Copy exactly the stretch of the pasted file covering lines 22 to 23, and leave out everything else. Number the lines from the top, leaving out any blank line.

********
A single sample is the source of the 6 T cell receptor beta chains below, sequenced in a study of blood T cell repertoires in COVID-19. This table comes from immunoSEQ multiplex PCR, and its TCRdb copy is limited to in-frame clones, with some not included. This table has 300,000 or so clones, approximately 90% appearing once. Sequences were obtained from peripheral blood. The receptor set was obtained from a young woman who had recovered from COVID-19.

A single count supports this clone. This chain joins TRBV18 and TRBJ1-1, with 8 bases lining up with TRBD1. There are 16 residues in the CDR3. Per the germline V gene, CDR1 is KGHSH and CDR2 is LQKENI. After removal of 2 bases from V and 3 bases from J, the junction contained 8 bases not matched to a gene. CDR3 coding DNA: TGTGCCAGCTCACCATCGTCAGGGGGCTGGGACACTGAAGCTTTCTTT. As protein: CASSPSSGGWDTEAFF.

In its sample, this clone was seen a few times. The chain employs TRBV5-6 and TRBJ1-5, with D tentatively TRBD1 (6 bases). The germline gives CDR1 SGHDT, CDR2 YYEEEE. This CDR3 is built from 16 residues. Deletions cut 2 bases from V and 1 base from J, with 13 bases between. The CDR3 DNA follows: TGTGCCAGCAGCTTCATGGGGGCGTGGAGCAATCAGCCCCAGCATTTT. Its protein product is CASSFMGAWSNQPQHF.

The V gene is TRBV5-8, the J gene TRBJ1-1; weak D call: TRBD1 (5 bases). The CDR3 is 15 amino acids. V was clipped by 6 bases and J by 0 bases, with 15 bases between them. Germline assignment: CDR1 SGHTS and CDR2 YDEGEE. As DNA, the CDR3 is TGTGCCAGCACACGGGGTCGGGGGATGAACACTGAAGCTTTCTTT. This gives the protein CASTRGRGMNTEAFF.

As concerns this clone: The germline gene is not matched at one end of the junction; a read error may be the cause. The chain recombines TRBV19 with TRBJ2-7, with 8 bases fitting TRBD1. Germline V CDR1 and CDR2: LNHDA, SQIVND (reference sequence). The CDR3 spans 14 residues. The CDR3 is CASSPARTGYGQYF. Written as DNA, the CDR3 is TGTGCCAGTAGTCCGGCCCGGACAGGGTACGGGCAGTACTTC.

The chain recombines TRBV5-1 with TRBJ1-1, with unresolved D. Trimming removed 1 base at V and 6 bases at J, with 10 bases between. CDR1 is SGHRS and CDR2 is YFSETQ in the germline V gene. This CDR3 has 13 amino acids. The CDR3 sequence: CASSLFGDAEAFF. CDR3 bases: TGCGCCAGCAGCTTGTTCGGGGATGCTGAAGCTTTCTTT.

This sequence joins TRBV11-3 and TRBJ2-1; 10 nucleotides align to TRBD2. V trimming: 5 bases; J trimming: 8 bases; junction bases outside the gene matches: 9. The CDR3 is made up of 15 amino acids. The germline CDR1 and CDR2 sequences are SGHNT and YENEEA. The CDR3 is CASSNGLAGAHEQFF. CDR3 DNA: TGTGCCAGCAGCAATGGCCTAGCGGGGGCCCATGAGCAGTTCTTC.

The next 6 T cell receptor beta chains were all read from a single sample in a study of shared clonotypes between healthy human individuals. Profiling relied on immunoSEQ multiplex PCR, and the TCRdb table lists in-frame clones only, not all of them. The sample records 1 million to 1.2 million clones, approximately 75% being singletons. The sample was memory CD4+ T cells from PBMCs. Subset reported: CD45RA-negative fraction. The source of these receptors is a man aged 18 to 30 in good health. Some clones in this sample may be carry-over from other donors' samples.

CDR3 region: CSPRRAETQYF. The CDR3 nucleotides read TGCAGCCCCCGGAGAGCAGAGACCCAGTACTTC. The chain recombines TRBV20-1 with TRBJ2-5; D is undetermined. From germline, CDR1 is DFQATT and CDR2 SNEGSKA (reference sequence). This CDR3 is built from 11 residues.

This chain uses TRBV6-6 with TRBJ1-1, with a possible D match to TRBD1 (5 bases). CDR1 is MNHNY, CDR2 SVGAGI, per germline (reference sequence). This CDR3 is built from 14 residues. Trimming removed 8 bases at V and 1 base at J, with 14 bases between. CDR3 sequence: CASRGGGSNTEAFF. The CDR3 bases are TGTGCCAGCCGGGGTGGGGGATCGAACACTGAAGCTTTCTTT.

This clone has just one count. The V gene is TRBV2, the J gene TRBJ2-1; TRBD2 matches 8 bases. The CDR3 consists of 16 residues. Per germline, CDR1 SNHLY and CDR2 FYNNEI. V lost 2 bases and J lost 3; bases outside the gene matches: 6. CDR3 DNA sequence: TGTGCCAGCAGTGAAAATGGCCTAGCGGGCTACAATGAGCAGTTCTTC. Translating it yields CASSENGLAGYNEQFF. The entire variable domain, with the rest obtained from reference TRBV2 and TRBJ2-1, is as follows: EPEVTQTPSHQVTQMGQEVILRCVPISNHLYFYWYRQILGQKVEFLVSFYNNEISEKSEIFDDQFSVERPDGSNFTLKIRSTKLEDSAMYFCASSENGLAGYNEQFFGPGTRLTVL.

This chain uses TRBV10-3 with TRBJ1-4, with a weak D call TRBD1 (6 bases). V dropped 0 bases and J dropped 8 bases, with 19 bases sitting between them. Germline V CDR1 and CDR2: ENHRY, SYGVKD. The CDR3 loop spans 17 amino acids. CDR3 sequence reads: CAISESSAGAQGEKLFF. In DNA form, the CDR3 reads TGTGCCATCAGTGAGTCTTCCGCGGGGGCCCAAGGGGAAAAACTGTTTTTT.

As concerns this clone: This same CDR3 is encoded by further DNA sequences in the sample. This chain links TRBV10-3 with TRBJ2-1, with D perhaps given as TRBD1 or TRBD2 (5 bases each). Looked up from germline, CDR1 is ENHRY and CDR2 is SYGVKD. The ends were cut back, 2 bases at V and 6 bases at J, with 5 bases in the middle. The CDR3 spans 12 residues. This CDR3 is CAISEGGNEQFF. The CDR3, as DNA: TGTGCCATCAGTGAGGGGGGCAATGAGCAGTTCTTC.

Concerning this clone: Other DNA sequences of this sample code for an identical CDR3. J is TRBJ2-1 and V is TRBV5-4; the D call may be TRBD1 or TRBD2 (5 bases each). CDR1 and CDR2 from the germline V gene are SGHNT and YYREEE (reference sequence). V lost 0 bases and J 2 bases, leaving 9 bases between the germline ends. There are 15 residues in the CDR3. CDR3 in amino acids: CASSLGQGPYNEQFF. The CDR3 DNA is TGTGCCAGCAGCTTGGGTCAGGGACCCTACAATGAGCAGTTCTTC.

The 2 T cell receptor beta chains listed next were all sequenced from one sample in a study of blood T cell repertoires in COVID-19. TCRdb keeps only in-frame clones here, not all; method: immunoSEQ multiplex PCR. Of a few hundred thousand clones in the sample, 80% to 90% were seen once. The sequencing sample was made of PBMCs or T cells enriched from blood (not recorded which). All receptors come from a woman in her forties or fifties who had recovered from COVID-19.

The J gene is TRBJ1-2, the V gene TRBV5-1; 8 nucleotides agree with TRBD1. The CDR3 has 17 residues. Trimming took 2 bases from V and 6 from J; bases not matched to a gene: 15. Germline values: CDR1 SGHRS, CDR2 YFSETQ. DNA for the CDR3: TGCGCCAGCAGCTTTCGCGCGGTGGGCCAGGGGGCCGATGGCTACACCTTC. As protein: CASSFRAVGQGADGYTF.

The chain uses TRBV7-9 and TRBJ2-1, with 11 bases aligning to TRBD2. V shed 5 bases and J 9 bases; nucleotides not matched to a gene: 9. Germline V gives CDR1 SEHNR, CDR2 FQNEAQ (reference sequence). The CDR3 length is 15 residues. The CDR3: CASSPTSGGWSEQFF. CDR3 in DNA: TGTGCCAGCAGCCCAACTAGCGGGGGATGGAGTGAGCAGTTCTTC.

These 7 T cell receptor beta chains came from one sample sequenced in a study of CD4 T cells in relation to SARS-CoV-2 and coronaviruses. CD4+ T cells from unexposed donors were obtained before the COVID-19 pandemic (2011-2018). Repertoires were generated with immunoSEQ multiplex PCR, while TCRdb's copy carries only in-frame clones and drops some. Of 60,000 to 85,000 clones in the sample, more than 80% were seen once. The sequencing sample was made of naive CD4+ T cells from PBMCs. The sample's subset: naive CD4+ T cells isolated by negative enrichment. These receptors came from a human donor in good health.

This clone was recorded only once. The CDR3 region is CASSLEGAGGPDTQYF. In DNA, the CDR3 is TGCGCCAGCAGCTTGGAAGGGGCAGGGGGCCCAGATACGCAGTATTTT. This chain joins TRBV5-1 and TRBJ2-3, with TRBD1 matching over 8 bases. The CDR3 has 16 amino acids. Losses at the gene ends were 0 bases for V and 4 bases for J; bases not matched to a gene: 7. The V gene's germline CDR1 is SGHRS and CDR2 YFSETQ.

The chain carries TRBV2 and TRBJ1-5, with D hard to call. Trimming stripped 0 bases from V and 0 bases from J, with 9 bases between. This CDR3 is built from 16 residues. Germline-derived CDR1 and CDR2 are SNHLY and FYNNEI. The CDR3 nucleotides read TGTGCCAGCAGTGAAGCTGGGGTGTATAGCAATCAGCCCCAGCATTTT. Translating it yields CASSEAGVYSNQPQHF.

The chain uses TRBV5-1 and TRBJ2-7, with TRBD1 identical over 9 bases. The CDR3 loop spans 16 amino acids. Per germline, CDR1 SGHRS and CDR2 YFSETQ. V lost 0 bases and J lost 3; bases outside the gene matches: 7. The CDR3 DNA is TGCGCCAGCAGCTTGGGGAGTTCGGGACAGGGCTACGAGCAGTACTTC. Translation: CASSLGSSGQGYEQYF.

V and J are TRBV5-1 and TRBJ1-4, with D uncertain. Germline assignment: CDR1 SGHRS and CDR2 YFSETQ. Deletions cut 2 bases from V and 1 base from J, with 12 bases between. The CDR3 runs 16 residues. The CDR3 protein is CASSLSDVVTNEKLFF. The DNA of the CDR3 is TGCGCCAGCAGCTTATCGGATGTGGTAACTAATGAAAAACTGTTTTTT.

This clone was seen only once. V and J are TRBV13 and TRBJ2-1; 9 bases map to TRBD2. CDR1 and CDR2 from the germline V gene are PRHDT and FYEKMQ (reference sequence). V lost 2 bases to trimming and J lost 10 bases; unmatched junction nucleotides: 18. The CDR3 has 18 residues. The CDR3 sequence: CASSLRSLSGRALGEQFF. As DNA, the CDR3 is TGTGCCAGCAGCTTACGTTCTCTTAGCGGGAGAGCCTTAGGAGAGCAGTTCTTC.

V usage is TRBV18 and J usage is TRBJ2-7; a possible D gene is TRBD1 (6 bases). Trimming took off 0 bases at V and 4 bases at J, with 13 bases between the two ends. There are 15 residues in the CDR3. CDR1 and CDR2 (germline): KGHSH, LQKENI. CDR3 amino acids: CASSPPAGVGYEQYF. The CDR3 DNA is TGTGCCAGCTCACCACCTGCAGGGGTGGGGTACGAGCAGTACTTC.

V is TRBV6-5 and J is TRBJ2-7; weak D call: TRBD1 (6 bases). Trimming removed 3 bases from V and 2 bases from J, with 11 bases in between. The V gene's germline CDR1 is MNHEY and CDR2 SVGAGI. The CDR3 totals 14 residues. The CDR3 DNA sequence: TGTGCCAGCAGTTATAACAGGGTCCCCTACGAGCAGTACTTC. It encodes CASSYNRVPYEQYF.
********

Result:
V and J are TRBV5-1 and TRBJ1-4, with D uncertain. Germline assignment: CDR1 SGHRS and CDR2 YFSETQ. Deletions cut 2 bases from V and 1 base from J, with 12 bases between. The CDR3 runs 16 residues. The CDR3 protein is CASSLSDVVTNEKLFF. The DNA of the CDR3 is TGCGCCAGCAGCTTATCGGATGTGGTAACTAATGAAAAACTGTTTTTT.

This clone was seen only once. V and J are TRBV13 and TRBJ2-1; 9 bases map to TRBD2. CDR1 and CDR2 from the germline V gene are PRHDT and FYEKMQ (reference sequence). V lost 2 bases to trimming and J lost 10 bases; unmatched junction nucleotides: 18. The CDR3 has 18 residues. The CDR3 sequence: CASSLRSLSGRALGEQFF. As DNA, the CDR3 is TGTGCCAGCAGCTTACGTTCTCTTAGCGGGAGAGCCTTAGGAGAGCAGTTCTTC.